The ruthless realities of myth

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Iphigenie has the worst job in the world, but she does it well. She grasps the half-naked prisoner around the shoulders and slashes his throat with her knife, holding him to drain the blood into her sacrificial tray. That done, she tumbles the corpse into an incinerator, following it with a squirt of disinfectant. But now Thaos’s soldiers march in with a dozen more victims, plastic bags on their heads, and she has to work faster.

Barrie Kosky’s new production of Gluck’s darkly dramatic Iphigenie auf Tauris is nothing if not graphic. The prisoners are bruised and battered, the soldiers crazed and dishevelled, blood spurts in dirty gouts. In the pit, Paul Goodwin drives the score’s terrified heartbeat and bleak drama with equal clarity. In their hands, this 18th-century French tale of Greek antiquity becomes uncomfortably contemporary, a tale of military prisons where bad things happen and humans are driven to dreadful extremes.

That, of course, was the point from the start, as much for Euripides as for Gluck. This Iphigenie, instead of being sacrificed by her father Agamemnon, has been whipped off by the goddess Diana to the island of Tauris, where she has to work for her living dispatching every male newcomer to the island. King Thaos is trying – inevitably unsuccessfully – to elude an oracle that he will die by the hand of a stranger. Iphigenie recognises intended victim Orest as her brother, and he fulfils the prophecy.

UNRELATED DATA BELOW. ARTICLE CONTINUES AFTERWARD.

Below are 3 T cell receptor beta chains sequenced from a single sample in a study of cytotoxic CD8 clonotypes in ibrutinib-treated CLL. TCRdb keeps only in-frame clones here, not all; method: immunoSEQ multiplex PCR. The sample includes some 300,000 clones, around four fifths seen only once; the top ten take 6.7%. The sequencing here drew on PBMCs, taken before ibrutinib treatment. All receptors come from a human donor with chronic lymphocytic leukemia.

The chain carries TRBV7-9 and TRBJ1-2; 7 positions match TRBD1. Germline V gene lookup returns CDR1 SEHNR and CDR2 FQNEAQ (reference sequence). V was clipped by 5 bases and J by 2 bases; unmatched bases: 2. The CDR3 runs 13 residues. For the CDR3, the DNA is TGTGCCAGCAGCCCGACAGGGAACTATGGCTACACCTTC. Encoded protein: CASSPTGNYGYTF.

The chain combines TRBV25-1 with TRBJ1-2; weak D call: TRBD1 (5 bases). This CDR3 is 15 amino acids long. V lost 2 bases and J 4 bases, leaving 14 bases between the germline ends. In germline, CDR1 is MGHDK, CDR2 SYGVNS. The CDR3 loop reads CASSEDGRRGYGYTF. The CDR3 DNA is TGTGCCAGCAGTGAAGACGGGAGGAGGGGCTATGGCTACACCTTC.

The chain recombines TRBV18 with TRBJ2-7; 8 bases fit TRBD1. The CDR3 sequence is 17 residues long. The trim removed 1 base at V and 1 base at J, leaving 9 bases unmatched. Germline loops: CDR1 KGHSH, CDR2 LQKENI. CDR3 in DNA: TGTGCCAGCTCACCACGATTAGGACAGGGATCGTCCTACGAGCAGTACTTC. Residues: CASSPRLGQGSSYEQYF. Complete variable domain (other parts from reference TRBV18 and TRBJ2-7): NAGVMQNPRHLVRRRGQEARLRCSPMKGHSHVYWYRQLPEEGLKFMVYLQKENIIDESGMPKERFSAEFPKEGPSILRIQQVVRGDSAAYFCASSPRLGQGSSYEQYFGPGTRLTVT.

Tales of violence, fear and matricide are drawn from the depths of dark experience, and we are not meant to watch them in comfort. Kosky and Goodwin make it all feel distressingly real. This is the kind of thing at which Berlin’s Komische Oper is becoming increasingly adept after years of slumping standards: Music theatre that bites.

Kosky’s vision is shocking, meticulous and flawlessly executed. We feel both the gritty humanity and the spine-chilling spiritual realities of the opera. When Iphigenie threatens to ignore king Thaos’s brutal command, soldiers casually shoot two of her priestesses dead. Orest is pursued by frightening furies, old ladies naked but for panties and pearls, shadowed by their elderly partners. Though the supernatural is never quite explained, the hard granite cliffs (sets: Klaus Grünberg) melt and sway in a hallucinogenic moment when Diana speaks. And Gluck’s happy end is neatly subverted, as the three heroes are left, suitably traumatised, to stair at the wall through the final chorus.

Geraldine McGreevy is a forceful Iphigenie, driven past the borders of sanity, yet magnificently eloquent in her arias. Kevin Greenlaw makes an intensely physical Orest, wiry and distraught, beyond beautiful lyricism except in his heart-rending duets with Peter Lonahl’s mellifluous Pylades. Ronnie Johansen plays Thaos as a brutish pig, hoarse and rough and bravely disgusting. The chorus is on top form and the orchestra plays with lean elegance. Goodwin has Gluck’s exquisitely crafted score absolutely under his fingers, and draws an unexpectedly polished form of historically informed style from his Komische Oper musicians. For all its sheen, the music never loses the acid taste of fear, or its undertone of violence.
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